Photo: Neil Krug
The Zella Day that fans saw on her debut album Kicker represented the intersection of pop culture and outlaw country. At that intersection sat the romanticization of the Wild West that created an entire generation of Western films. Drawing inspiration from her hometown of Pinetop-Lakeside, Arizona, Day effortlessly painted a vast mural of lawlessness and seduction that mesmerized her audience.
Following an album with as strong a persona as Kicker, Day faced the possibility of being boxed into her brand of the modern woman's Americana. However, the songstress makes it abundantly clear with her first two post-hiatus singles that she refuses to be constrained by any label - genre or otherwise.
"People Are Strangers" arrives as the first glimpse at what will be a five-track EP titled Where Does The Devil Hide. The single follows the release of "You Sexy Thing" in October, which was her first major appearance on streaming services since 2016's "Man On The Moon / Hunnie Pie."
Compared to her colorful rendition of Hot Chocolate's "You Sexy Thing," "People Are Strangers" manifests a clarity and composed introspection that once took a backseat to Day's unapologetic spirit in Kicker. Having penned the song on her bathroom floor after discovering the "ugly truth" about a lover, Day lets her resignation take the reins as she muses, "They tell you that they'll never tell you a lie / Put you in a spell to get you on their side."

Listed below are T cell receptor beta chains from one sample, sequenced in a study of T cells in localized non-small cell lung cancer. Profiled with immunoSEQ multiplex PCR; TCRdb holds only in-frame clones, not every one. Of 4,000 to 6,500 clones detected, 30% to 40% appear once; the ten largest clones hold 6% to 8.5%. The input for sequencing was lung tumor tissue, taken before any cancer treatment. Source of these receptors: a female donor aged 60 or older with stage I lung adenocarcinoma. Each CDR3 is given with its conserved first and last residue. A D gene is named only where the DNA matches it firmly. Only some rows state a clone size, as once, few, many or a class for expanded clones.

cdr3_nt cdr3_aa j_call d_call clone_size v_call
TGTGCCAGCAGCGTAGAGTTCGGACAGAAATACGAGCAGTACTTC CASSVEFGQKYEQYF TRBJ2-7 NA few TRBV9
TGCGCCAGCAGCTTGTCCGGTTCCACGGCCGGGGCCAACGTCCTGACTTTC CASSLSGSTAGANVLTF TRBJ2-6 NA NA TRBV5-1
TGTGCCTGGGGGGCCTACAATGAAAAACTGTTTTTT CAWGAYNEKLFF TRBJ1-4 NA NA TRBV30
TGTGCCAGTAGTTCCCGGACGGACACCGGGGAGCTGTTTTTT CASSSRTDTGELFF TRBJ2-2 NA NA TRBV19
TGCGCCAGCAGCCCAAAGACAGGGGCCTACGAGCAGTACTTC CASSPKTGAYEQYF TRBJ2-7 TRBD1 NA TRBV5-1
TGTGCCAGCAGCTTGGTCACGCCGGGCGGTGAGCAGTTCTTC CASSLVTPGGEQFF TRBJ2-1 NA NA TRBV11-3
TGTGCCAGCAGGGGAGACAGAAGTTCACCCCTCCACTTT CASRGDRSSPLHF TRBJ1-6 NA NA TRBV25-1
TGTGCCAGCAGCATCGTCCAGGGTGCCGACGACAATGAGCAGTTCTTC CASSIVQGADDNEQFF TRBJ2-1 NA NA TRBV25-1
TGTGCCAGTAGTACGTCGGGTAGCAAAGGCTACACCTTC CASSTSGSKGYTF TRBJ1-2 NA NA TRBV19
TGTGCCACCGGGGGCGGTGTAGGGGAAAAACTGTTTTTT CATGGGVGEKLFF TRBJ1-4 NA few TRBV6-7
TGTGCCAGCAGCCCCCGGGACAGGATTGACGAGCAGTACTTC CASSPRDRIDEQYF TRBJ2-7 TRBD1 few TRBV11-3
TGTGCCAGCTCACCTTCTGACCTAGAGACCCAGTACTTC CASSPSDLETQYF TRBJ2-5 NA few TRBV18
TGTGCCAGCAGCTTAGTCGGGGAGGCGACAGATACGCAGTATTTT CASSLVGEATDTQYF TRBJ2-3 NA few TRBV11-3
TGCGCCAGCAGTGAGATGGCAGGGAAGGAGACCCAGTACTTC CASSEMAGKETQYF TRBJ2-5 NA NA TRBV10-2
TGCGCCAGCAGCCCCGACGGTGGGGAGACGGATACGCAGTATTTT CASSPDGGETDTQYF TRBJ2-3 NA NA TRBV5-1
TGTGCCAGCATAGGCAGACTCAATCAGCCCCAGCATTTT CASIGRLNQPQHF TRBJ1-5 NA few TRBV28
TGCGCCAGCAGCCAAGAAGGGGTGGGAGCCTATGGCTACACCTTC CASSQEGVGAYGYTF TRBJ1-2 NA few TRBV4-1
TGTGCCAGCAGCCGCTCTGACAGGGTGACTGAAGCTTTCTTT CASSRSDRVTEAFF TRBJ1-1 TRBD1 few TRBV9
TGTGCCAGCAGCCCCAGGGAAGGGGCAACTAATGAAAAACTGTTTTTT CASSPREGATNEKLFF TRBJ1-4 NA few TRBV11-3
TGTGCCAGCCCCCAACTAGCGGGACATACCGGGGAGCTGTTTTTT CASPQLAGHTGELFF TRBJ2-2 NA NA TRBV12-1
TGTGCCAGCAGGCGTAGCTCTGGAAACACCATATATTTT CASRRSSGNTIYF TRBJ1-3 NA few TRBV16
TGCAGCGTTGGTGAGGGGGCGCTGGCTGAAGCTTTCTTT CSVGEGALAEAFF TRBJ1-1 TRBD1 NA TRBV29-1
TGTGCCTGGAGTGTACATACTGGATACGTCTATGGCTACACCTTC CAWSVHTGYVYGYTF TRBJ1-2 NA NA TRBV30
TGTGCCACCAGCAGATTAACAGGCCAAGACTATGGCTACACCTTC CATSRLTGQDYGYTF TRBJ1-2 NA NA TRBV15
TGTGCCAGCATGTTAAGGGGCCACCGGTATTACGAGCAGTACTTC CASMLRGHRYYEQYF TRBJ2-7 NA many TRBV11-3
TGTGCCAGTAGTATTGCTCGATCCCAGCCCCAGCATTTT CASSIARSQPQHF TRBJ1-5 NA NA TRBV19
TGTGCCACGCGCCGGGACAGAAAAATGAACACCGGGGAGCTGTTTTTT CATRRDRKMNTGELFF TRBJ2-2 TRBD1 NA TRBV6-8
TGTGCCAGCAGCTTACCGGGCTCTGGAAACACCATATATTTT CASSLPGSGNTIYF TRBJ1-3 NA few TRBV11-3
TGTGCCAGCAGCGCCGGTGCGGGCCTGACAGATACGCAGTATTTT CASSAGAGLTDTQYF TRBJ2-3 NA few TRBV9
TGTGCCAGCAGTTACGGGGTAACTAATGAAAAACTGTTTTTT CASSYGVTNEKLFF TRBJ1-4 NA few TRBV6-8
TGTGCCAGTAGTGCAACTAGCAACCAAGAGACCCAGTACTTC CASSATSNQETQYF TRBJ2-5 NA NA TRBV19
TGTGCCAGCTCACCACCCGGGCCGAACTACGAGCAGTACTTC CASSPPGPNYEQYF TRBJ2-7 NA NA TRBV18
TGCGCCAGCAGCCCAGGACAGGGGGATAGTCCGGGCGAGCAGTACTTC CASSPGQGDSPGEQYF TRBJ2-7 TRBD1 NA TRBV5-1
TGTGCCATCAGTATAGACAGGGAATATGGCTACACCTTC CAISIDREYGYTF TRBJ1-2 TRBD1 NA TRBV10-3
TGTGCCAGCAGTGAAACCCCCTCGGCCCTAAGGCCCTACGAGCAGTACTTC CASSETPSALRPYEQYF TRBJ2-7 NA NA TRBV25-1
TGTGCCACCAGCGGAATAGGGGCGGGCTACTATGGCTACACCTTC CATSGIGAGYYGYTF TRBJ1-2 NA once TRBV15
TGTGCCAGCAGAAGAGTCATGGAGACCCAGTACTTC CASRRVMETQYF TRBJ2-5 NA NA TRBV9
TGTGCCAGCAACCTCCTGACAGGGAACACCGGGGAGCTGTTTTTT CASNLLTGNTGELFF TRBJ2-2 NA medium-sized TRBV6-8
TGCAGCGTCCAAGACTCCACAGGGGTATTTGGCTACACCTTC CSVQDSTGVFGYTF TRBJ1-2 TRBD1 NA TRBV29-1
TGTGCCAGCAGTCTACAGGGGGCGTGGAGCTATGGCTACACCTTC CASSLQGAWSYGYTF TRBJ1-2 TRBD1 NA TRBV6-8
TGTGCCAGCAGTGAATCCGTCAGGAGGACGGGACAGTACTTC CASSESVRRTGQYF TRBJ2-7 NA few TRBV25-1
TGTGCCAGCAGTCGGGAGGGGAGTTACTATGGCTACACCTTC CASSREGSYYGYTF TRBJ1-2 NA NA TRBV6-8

The layered guitar instrumentals thread together a calming soundscape that shines a spotlight on Day's beautiful lilt. The single, which blends trademarks of '80s soft rock with soul's swaying cadence and emotional candor, is a clear testament to Day's ability to transcend the image prescribed to her by Kicker.
The accompanying visual for "People Are Strangers" stays true to the single's somber restraint, presenting a hazy daydream where dancing shadows flicker around Day's mysterious silhouette.
Where Does The Devil Hide is slated for release on August 28th via Concord Records.
Listen to "People Are Strangers" below: